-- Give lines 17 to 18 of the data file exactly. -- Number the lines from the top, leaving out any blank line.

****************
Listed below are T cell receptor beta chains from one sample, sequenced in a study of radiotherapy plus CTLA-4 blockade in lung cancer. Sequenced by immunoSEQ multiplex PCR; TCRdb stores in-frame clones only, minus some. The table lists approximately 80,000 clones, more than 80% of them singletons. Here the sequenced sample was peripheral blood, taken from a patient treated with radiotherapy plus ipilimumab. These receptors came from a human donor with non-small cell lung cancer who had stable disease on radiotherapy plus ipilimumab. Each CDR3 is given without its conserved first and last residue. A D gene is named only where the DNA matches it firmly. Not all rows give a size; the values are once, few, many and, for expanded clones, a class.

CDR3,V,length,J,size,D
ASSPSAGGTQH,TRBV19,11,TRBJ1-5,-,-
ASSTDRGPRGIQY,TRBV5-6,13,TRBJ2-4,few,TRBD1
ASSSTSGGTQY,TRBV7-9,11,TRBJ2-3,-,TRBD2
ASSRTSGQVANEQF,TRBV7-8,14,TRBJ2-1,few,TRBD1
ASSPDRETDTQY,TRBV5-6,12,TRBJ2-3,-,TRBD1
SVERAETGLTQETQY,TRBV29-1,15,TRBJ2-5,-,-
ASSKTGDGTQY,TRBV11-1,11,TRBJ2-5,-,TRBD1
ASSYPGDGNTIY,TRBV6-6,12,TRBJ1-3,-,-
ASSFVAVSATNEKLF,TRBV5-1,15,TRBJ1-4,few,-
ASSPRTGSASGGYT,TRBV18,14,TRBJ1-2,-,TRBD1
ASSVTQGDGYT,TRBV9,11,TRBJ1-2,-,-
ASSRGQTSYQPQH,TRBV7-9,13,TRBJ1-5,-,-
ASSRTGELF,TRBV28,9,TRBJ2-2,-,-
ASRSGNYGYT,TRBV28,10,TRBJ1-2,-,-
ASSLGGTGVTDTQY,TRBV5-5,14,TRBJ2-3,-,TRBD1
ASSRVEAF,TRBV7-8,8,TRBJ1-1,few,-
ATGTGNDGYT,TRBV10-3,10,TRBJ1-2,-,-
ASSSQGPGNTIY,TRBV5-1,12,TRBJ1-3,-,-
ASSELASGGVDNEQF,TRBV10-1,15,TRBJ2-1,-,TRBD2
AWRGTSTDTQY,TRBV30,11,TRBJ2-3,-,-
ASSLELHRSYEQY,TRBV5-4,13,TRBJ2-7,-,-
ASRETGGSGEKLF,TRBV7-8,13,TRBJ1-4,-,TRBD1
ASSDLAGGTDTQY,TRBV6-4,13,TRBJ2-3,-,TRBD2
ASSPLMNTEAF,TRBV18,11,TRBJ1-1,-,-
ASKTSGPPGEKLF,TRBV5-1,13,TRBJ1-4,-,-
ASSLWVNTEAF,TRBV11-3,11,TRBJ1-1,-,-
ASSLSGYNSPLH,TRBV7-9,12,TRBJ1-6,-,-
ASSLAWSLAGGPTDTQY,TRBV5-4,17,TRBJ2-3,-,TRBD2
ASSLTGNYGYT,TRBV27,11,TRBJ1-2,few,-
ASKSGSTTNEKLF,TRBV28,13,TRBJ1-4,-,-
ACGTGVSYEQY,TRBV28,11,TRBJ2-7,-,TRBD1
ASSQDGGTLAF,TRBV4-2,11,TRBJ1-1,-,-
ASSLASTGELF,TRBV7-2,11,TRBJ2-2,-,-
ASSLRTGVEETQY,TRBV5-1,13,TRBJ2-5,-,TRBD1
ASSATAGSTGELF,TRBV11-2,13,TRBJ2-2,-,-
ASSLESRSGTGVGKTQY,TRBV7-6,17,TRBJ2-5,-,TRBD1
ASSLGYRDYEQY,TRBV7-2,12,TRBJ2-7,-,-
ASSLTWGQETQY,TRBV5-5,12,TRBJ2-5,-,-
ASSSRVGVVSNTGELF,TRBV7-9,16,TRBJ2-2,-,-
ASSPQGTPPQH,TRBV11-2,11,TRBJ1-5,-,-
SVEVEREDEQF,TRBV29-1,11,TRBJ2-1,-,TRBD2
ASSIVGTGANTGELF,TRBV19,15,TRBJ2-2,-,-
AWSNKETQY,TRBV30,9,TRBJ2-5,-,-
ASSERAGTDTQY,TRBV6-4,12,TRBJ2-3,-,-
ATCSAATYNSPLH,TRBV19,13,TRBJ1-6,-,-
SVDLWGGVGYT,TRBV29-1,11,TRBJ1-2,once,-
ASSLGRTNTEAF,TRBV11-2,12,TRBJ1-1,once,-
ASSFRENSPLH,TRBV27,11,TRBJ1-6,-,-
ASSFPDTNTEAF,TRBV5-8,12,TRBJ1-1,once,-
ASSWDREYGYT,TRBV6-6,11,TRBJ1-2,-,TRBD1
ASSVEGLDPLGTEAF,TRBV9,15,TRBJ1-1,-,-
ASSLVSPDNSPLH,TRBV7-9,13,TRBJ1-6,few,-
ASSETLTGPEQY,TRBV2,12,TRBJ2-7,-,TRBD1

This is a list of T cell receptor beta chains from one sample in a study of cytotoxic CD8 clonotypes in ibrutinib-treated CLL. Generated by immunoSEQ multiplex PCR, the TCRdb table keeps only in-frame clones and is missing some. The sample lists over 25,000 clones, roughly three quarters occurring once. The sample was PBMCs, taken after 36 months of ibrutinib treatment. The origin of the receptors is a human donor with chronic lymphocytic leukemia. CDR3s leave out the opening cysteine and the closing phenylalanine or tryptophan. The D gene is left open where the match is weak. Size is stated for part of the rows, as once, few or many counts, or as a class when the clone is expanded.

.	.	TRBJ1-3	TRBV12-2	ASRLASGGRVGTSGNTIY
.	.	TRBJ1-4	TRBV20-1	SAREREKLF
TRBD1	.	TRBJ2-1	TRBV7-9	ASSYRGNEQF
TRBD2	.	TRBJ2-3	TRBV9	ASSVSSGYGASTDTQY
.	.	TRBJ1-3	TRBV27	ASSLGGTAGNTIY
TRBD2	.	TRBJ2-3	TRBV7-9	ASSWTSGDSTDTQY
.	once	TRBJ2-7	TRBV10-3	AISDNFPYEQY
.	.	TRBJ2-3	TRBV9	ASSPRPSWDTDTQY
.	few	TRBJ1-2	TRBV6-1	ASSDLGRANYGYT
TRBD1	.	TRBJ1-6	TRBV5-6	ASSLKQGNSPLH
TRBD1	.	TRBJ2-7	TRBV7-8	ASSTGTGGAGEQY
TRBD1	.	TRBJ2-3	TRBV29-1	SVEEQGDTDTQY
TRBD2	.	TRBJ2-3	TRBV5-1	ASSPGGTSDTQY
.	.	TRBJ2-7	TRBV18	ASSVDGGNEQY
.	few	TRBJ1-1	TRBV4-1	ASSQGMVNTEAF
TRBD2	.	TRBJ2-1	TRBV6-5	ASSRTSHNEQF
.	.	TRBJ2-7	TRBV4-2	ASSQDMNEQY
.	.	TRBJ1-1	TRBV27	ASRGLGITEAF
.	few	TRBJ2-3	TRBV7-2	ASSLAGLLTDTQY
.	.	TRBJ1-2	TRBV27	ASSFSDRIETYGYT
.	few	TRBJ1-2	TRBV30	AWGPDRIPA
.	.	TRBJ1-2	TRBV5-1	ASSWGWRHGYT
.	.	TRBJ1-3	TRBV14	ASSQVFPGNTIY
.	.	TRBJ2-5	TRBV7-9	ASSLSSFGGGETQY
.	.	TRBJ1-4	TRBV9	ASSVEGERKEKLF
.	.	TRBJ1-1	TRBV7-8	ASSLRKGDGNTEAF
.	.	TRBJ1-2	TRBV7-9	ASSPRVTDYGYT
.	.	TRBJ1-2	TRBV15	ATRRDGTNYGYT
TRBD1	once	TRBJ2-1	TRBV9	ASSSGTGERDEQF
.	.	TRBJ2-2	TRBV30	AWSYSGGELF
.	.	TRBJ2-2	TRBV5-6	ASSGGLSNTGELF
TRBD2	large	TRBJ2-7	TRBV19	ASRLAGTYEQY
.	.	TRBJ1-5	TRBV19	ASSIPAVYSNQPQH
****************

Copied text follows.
ASSLGGTGVTDTQY,TRBV5-5,14,TRBJ2-3,-,TRBD1
ASSRVEAF,TRBV7-8,8,TRBJ1-1,few,-